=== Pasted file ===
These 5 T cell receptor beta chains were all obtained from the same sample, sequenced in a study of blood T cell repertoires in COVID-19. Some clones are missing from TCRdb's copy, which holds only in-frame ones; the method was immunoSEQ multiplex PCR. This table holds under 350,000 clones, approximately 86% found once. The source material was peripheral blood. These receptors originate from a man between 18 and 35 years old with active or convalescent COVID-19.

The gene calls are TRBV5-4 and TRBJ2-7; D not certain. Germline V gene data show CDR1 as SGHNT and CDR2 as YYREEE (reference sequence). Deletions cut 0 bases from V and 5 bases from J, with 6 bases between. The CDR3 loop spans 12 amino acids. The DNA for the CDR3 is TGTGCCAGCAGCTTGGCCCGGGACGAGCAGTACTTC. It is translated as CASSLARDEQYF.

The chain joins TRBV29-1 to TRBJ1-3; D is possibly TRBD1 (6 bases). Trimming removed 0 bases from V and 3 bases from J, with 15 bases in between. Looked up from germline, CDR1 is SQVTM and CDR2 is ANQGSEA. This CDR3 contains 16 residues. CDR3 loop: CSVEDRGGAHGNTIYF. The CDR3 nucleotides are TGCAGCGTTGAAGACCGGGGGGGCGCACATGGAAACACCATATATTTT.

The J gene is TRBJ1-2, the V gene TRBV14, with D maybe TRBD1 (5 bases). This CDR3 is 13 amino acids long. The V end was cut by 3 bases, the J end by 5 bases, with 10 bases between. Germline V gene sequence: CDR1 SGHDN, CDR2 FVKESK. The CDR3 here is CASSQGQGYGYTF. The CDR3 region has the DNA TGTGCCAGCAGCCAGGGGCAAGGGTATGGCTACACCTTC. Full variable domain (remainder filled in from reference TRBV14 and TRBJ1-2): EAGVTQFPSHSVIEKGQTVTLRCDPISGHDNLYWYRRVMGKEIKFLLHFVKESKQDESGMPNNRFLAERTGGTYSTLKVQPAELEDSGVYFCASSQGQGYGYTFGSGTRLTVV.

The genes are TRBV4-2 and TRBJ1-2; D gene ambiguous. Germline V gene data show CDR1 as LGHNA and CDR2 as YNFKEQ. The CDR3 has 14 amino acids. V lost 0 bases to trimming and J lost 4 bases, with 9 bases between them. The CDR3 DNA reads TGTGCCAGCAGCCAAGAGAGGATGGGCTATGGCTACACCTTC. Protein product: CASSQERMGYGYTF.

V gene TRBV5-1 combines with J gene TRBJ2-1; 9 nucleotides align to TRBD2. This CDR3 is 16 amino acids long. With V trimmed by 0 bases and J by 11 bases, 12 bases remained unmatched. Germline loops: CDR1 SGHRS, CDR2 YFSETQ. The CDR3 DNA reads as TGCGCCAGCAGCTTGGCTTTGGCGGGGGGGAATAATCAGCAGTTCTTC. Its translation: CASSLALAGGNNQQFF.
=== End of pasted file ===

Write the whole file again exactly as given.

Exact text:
These 5 T cell receptor beta chains were all obtained from the same sample, sequenced in a study of blood T cell repertoires in COVID-19. Some clones are missing from TCRdb's copy, which holds only in-frame ones; the method was immunoSEQ multiplex PCR. This table holds under 350,000 clones, approximately 86% found once. The source material was peripheral blood. These receptors originate from a man between 18 and 35 years old with active or convalescent COVID-19.

The gene calls are TRBV5-4 and TRBJ2-7; D not certain. Germline V gene data show CDR1 as SGHNT and CDR2 as YYREEE (reference sequence). Deletions cut 0 bases from V and 5 bases from J, with 6 bases between. The CDR3 loop spans 12 amino acids. The DNA for the CDR3 is TGTGCCAGCAGCTTGGCCCGGGACGAGCAGTACTTC. It is translated as CASSLARDEQYF.

The chain joins TRBV29-1 to TRBJ1-3; D is possibly TRBD1 (6 bases). Trimming removed 0 bases from V and 3 bases from J, with 15 bases in between. Looked up from germline, CDR1 is SQVTM and CDR2 is ANQGSEA. This CDR3 contains 16 residues. CDR3 loop: CSVEDRGGAHGNTIYF. The CDR3 nucleotides are TGCAGCGTTGAAGACCGGGGGGGCGCACATGGAAACACCATATATTTT.

The J gene is TRBJ1-2, the V gene TRBV14, with D maybe TRBD1 (5 bases). This CDR3 is 13 amino acids long. The V end was cut by 3 bases, the J end by 5 bases, with 10 bases between. Germline V gene sequence: CDR1 SGHDN, CDR2 FVKESK. The CDR3 here is CASSQGQGYGYTF. The CDR3 region has the DNA TGTGCCAGCAGCCAGGGGCAAGGGTATGGCTACACCTTC. Full variable domain (remainder filled in from reference TRBV14 and TRBJ1-2): EAGVTQFPSHSVIEKGQTVTLRCDPISGHDNLYWYRRVMGKEIKFLLHFVKESKQDESGMPNNRFLAERTGGTYSTLKVQPAELEDSGVYFCASSQGQGYGYTFGSGTRLTVV.

The genes are TRBV4-2 and TRBJ1-2; D gene ambiguous. Germline V gene data show CDR1 as LGHNA and CDR2 as YNFKEQ. The CDR3 has 14 amino acids. V lost 0 bases to trimming and J lost 4 bases, with 9 bases between them. The CDR3 DNA reads TGTGCCAGCAGCCAAGAGAGGATGGGCTATGGCTACACCTTC. Protein product: CASSQERMGYGYTF.

V gene TRBV5-1 combines with J gene TRBJ2-1; 9 nucleotides align to TRBD2. This CDR3 is 16 amino acids long. With V trimmed by 0 bases and J by 11 bases, 12 bases remained unmatched. Germline loops: CDR1 SGHRS, CDR2 YFSETQ. The CDR3 DNA reads as TGCGCCAGCAGCTTGGCTTTGGCGGGGGGGAATAATCAGCAGTTCTTC. Its translation: CASSLALAGGNNQQFF.